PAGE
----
Miles walked: 127.5      Miles left to walk: 372.5

October might be just round the corner, but the vegetable garden still looks green and full. We have already harvested several rows of veg and there are gaps, but there is still plenty to come.


Typically, we have to leave for a couple of weeks now and the garden will have to look after itself. A night of warm, steady rain last night was just perfect and saves me a big watering job today! I have planted ‘Golden Frills’ mustard greens, winter radish, ‘Winter Density’ lettuce, lambs’ lettuce, American landcress and pak choi (green, red and yellow) – let’s see what happens. We have to take our chances here, the climate is so different to what we are used to. A visiting Asturian told me a couple of weeks ago that it was no good planting late beans in July as nothing would come of them. Well, okay, they’re not the beautiful white Asturian beans which our neighbours are busy harvesting and drying in their horreos . . . but the ‘Delinel’ dwarf French beans and ‘Imperio Blanco’ cannellino are doing just fine.




Imperio Blanco




No sign of the cucumbers stopping yet.


The leeks are some of the best we’ve ever grown.


The aubergines are still fruiting well.


We have an abundance of green peppers.


Once ripened, we will freeze the chillies.


Despite whitefly, snails and caterpillars, the brassicas are showing promise.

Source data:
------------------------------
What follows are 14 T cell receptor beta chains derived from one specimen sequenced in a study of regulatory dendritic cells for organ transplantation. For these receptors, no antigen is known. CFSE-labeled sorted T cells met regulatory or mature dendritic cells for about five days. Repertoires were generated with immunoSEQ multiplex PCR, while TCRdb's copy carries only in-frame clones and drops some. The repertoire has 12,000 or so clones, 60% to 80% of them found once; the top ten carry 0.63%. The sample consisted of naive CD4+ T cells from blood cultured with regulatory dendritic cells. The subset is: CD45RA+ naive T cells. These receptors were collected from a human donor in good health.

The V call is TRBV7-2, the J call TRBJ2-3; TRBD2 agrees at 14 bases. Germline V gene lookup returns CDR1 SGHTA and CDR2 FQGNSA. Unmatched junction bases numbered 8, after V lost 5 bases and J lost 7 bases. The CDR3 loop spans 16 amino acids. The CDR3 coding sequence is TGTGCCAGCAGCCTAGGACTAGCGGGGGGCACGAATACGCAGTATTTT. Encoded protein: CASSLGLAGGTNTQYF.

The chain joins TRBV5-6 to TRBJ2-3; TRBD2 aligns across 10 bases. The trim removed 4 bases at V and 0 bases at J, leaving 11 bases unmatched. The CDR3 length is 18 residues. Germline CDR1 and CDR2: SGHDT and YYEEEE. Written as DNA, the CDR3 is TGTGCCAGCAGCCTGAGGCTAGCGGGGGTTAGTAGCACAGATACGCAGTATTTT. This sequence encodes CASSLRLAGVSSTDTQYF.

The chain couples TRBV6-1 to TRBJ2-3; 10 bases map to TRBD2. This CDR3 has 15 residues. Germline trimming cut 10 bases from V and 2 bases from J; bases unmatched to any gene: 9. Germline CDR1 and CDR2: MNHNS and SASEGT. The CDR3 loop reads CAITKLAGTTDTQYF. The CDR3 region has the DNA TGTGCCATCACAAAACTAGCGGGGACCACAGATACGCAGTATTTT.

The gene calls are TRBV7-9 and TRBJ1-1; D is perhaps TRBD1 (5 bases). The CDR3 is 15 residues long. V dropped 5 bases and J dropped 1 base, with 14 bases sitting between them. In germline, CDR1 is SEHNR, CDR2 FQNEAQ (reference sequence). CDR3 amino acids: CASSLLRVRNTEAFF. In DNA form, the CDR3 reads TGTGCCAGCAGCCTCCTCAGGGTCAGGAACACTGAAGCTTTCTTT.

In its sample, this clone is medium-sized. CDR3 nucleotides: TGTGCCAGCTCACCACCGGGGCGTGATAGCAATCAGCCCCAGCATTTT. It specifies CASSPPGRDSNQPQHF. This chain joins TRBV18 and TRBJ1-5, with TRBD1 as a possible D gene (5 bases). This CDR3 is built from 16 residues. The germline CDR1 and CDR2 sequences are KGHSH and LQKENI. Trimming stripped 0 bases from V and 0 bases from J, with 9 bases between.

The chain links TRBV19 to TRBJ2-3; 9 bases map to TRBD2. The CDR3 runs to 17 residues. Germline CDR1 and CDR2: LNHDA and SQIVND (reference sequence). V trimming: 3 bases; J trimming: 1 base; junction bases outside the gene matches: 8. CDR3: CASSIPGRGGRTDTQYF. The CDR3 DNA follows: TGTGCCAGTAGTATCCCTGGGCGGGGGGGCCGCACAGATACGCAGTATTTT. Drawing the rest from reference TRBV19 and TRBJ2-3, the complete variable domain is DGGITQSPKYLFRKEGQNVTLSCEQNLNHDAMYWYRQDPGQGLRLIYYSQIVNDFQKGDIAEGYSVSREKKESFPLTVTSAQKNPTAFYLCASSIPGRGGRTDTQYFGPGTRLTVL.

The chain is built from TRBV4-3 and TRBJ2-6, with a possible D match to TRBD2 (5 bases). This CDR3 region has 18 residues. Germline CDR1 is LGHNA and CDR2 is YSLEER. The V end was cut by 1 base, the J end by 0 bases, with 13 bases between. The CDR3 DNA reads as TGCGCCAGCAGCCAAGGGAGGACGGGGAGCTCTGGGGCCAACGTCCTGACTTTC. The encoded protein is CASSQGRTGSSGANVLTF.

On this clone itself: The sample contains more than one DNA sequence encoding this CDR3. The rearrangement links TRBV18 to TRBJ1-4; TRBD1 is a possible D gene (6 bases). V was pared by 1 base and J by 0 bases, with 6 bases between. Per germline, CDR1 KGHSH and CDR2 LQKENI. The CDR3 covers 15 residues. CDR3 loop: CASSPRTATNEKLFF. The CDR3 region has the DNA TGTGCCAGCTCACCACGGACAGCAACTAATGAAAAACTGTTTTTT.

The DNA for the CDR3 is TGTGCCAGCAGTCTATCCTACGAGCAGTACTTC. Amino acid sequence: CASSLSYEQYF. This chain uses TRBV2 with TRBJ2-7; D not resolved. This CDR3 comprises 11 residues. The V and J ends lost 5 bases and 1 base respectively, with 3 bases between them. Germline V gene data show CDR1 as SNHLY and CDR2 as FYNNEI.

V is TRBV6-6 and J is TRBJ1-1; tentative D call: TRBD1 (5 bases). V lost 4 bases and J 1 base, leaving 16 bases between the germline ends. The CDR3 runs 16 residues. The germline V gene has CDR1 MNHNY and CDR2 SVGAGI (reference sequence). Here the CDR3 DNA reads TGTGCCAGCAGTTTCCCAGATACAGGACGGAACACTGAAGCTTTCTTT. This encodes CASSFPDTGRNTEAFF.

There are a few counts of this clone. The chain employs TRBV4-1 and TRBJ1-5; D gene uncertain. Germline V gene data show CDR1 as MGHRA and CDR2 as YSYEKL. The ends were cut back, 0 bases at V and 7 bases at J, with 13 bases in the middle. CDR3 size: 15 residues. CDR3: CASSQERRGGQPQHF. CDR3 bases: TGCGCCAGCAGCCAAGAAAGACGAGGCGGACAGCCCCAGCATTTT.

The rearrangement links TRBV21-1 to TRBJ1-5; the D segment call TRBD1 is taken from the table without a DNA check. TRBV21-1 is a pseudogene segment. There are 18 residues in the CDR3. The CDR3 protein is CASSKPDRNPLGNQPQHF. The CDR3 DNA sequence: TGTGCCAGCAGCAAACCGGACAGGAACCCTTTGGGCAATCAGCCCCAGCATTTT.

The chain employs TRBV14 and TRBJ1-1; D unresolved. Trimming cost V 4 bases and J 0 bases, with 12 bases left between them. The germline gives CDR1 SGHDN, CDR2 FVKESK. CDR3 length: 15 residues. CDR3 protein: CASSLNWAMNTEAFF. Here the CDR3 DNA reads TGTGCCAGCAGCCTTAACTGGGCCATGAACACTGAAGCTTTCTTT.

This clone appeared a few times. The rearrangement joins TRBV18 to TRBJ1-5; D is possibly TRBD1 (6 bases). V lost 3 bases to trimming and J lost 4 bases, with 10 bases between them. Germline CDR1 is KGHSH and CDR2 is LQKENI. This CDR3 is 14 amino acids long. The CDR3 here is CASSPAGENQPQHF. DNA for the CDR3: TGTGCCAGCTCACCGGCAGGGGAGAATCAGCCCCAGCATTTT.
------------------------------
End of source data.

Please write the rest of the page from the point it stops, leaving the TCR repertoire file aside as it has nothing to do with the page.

Time to harvest our two little bonus melons.


Welsh onions and beetroot have been reliable croppers for weeks.

Fruitwise, we are entering the second wave of peaches, and this harvest promises to be as abundant as the first. These are different, though: smaller, greener with just a pinkish blush and white flesh, and a subtle, perfumed flavour. There are plenty of apricots, too. 


We should return to a good crop of pears, despite the trees’ recent trauma.


The figs and kiwis won’t be too far behind!



At 5:30 am yesterday, all the dogs in the valley went berserk. Most noticeably, the deep, resonant voices of the huge mountain dogs that live in the fields with the flocks and herds, ricocheted off the mountainsides in a frenetic frenzy. In our field behind the house, a deer barked a frantic warning before racing up into the woods. Someone or something had seriously spooked them. Out walking later in the day, I stopped to chat to Jairo who was off to tend his livestock further up the mountain. A casual comment about the dogs he keeps up there led to a fascinating discussion about wolves: from scarcely being a problem, wolf numbers have increased to a point where now they can pose a very real danger to farm animals, particularly herds of goats, which is why the dogs run with them. Even in the village, the small flocks of sheep have ‘guardian’ dogs; they are huge, but as Jairo pointed out, they might bark but they will not hurt you. The point is, in the face of the growing population of the Iberian wolf, a very scary bark does the job . . . and there was me making jokes about Red Riding Hood’s Granny and The Wolf! 🙂

http://www.wildlifeextra.com/go/world/Iberian-wolf.html#cr .


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